Re: array processing in Lisp
 From: Bruno Daniel <bruno.daniel@xxxxxxx>
 Date: Tue, 11 Dec 2007 14:33:12 +0100 (CET)
Yes, J improved on the APL syntax issue of using that nonASCII
character set. However, J is still a difficult read for most
programmers for a few reasons:
* ambiguous use of symbols
* use of symbols instead of english for functions
* use of symbols which look very similar, thus forcing a lot of visual
parsing... for instance * versus *. versus *:
Most J fans would prefer symbols to english names for the same reason that
mathematicians and physicists prefer symbols to operators in their formulas:
They can understand an expression at a single glance. Think of Maxwell's
equations or the Schroedinger equation using English words instead of symbols
and you'll see what I mean.
On the other hand I don't think that J really accomplishes this. In order to
be able to read a formula fast, the symbols have to be quite distinct from
each other, avoiding ambiguity at all costs. It is especially problematic that
on fast reading you cannot immediately see whether a verb is used monadically
or dyadically because this depends on its position in a verb train and whether
the whole train is a hook or a fork; the matter is further complicated by
adverbs and conjunctions. Only after knowing for each verb the valence in the
expression (i.e. its being monadic or dyadic) you can understand a J
expression. For a long tacit expression you would have to write the valences
down first and this is not what I consider reading at a single glance.
This can be fixed by learning a lesson from Lisp: If you require the
programmer to separate atoms by spaces from each other (you cannot write (+3a)
in Lisp but you'll have to use (+ 3 a) or (nfx 3 + a) in the infix package
http://www.cliki.net/infix ) , you are free to introduce combinations of
multiple symbols and alphanumeric characters as function names (or verbs,
adverbs and conjunctions in J lingo) names. That's why I propse the following
changes for a future version of J:
* Require the programmer to separate atoms by spaces (of course not after
or before opening and closing parentheses, like in (3 + a) * 4).
* Allow all combinations of printable ASCII characters as symbols, e.g.
2* (for monadic +:), ^2 (for monadic *:), %2 (for monadic :), ++ (for
monadic >:),  (for monadic <:).
* Use these combinations for disambiguating most monads from dyads, e.g.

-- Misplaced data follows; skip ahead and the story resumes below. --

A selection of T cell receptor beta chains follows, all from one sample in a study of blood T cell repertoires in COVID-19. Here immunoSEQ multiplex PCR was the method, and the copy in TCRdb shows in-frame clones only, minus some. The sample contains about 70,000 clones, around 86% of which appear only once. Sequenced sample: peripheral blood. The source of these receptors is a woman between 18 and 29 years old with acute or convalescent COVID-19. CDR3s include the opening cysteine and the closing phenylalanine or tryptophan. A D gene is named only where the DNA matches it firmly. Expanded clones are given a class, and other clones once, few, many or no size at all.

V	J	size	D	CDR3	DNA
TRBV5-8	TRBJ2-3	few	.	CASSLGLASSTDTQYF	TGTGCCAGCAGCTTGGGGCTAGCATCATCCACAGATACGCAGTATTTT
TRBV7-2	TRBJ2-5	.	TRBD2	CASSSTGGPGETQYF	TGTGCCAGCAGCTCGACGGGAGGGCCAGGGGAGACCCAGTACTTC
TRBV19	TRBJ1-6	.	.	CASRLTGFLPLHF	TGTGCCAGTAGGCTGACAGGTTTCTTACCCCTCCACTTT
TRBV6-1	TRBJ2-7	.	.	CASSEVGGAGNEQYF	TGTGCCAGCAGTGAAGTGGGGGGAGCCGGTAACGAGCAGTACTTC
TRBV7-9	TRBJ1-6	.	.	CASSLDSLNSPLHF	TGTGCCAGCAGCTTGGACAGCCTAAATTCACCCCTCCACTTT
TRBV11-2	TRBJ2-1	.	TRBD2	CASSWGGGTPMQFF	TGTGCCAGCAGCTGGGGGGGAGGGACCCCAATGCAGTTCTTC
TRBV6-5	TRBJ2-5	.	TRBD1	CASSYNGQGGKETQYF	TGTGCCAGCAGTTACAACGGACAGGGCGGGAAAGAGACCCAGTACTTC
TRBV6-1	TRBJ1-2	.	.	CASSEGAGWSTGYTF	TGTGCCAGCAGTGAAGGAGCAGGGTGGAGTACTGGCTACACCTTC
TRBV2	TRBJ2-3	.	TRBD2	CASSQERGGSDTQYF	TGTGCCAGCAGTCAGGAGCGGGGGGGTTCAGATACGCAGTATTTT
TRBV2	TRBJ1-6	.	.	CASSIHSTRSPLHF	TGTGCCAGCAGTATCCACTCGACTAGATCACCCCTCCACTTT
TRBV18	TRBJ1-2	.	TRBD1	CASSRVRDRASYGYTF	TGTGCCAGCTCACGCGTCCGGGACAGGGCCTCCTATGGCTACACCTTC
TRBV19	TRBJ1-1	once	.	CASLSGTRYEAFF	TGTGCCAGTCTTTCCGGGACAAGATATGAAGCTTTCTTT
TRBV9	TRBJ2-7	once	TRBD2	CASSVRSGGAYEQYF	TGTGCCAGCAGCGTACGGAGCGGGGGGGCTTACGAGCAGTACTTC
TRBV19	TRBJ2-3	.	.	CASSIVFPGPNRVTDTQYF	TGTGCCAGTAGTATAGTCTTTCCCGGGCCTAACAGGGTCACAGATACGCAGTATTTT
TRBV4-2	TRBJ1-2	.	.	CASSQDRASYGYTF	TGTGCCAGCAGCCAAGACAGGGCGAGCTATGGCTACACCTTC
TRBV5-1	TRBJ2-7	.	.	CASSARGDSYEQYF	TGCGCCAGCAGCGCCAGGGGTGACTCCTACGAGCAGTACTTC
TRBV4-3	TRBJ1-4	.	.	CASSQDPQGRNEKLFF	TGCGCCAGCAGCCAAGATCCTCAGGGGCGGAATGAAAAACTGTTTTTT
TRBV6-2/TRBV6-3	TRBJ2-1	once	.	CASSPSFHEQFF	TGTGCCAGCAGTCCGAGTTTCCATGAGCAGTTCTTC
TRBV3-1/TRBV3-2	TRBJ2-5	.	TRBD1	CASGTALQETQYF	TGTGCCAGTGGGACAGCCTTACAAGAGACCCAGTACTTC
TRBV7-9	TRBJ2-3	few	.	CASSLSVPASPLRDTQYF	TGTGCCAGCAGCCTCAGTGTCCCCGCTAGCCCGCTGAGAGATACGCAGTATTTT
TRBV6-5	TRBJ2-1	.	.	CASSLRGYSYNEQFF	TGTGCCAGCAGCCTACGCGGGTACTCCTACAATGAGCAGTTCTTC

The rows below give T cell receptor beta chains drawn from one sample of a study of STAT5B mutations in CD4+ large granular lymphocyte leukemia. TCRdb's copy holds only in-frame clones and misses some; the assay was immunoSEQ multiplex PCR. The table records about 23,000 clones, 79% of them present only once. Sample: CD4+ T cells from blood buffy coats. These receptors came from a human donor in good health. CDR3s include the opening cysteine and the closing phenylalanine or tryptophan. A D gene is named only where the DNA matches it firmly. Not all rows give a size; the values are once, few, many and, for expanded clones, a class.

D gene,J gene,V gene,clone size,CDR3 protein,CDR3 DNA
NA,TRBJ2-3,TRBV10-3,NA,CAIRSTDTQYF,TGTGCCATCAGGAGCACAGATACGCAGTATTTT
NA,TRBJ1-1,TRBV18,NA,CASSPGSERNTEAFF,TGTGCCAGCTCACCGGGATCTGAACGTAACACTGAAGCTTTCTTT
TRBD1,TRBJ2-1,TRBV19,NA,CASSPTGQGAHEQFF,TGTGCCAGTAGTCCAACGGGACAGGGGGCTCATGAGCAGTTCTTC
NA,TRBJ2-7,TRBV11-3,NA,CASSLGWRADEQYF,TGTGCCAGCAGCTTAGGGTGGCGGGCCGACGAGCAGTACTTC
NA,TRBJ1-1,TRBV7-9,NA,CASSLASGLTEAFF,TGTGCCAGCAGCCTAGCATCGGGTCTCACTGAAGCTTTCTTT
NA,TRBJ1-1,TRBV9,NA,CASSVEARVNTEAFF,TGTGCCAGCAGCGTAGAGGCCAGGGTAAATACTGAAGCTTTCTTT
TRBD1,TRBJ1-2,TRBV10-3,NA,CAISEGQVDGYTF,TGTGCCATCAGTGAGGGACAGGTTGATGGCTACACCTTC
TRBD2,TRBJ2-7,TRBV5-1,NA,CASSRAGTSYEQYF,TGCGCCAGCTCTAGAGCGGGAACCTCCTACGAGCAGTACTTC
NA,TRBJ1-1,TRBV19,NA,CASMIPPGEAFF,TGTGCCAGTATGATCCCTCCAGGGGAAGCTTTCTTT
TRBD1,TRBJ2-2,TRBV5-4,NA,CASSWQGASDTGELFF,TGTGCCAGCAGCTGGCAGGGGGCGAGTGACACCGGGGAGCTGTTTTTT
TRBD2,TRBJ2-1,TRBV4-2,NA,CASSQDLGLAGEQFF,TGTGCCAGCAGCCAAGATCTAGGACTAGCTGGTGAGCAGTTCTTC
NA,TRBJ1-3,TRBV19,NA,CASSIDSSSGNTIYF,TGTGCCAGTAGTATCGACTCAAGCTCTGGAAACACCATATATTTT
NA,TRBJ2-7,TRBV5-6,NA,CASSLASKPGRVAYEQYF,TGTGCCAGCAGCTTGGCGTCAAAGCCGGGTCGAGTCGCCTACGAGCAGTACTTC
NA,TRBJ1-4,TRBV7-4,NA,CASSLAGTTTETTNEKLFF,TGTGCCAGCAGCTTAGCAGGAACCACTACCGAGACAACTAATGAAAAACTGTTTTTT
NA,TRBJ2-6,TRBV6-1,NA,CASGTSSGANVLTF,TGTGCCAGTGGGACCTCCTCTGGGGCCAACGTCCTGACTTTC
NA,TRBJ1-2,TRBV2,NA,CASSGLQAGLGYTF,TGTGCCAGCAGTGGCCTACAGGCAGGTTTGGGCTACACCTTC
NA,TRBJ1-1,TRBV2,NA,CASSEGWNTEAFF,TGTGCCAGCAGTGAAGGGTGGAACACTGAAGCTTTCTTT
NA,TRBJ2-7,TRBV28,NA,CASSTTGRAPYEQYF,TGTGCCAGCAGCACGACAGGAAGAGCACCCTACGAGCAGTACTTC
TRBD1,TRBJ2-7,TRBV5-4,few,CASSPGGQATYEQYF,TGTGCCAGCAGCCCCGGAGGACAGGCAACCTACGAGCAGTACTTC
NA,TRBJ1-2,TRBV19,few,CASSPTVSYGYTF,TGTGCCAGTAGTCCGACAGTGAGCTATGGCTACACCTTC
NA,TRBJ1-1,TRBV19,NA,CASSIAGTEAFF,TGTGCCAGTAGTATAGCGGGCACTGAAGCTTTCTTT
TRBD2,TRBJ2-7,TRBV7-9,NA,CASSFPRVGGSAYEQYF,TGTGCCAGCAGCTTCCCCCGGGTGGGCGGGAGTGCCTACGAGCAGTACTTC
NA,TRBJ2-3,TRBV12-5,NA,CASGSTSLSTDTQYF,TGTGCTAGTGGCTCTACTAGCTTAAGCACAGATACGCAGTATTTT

## for copy and # for tally, ~ for passive, ~~ for reflex, / for insert,
// for table, & for bond, oo for compose,  (for monadic , meaning abs),
 for (dyadic , meaning residue),
and for introducing abbreviations, e.g. int1 for monadic 1 & + @: i.,
** for +/ . *, ^T for monadic transpose,
and common idioms that constitute a notion in themselves, like /\ for
/ \, +/ for + /
* Introduce as a convention that userdefined adverbs carry a dot in the end
of the name and conjunctions in the beginning. Then Emacs and other editors
will be able to display them in different colors (maybe even making the
dot invisible, the same could be done for cap) and it will be easy to read
even very complicated tacit verbs.
* I also don't like using [, {, ", ( unpaired, but that is just a matter of
taste.
Here are some examples:
;; An adverb for a table of the Chebyshev coefficients
;; in standard J (see
;; http://www.jsoftware.com/help/jforc/a_first_look_at_j_programs.htm#_Toc141157970)
;; chebft =: adverb define :
;; f =. u 0.5 * (+/y)  (/y) * 2 o. o. (0.5 + i. x) % x
;; (2 % x) * +/ f * 2 o. o. (0.5 + i. x) *"0 1 (i. x) % x
;; )
;; proposal:
chebftable. .= (f > n ab >
(fvals .= f %2 (+/ ab)  (/ ab) * cos pi* (int.5 n) % n)
((2 % n) * +/ fvals * cos pi* (int.5 n) * '01 (int n) % n))
;; Histogram
;; standard J, see
;; http://www.jsoftware.com/help/jforc/forks_hooks_and_compound_adv.htm#_Toc141158229
;; histogram =: ~. ,. #/.~
;; proposal
histogram =. distinct ,. # onkeys. ~~
;; wordcount, (same page)
;; WS =: ' ',TAB,LF
;; wc3 =: (# , (*. .@(.!.0))@(e.&WS) , +/@(LF&=))@ReadFile
;; proposal:
whitespace .= " \t\n"
wordcount =. (# , (and not o (shift :with 0)) o (in & whitespace) ,
+/ o ("\n" & =)) o readfile
;; Hamming code
;; standard J:
;; ham=: 3 : 'y{.(2 3 5&([: /:~@~.@, ] , */))^:((+:y)>:#)^:_] 1'
;; proposal:
hamming .=. (y > y take
(2 3 5 & (cp sortup o distinct o flatten y_ , *//))
.while ((2* y) >= #) 1)
;; Quicksort
;; Standard J:
;; quicksort=: (($:@(<#[) , (=#[) , $:@(>#[)) ({~ ?@#)) ^: (1<#)
;; proposal:
quicksort .=. ((self o (< ## x_) , (= ## x_) , self o (> ## y_))
(@~ roll o #))
.if (1 < #)
;; Display the Mandelbrot set in ascii characters:
;; standard J:
;; {&'#.' @ (2:<) @ ((+*:)^:400 0:) (18 %~ i:_20) j.~/ 28 %~ _59+i.75
;; proposal:
(c > @ "#." 2 <  (z > c + ^2 z) .^ 400 (0))
(18 %~ int 20) <j ~ // 28 %~ 59 + int 75
;; GramSchmidt in standard J, see
;; http://www.nabble.com/reducefoldinJasanadverborconjuctionto13844580s24193.html#a13844580
;; mp=:+/.*
;; norm=:%%:@mp~
;; orth=:]+/@(mp*[)
;; GS1=:,:@norm@{.([,norm@orth)R.}.
;; GramSchmidt:
renorm =. 1% sqrt o **~~
orth =. y_  +/ o (** * x_) ;; x = vectors so far, y = new vector
gramschmidt .=. ,: o renorm o head (x_ , renorm o orth) reduce. behead
piapprox .= 6 * (2 ^ 8) * (sqrt (%2 1 sqrt (1 ^2 x))) .^ 8 (0.5)
mean .=. +/ % #
dev .=. ( mean) '1
sumsqrdev .=. +/ o ^2 o dev
variance .=. (sumsqrdev %  o #) '1
stddev .=. sqrt o variance
sumcrossprods .=. (** ~ ^T) o dev
covariance .=. sumcrossprods %  o #
correlation .=. covariance % */ o stddev
harmonicmean .=. mean .u. 1%
geometricmean .=. mean .u. ln
geometricmean .=. */ root ~ #
weightedsum .=. * % +/ o. y_
.... and so on.
Best regards
Bruno Daniel
.
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 array processing in Lisp
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 array processing in Lisp
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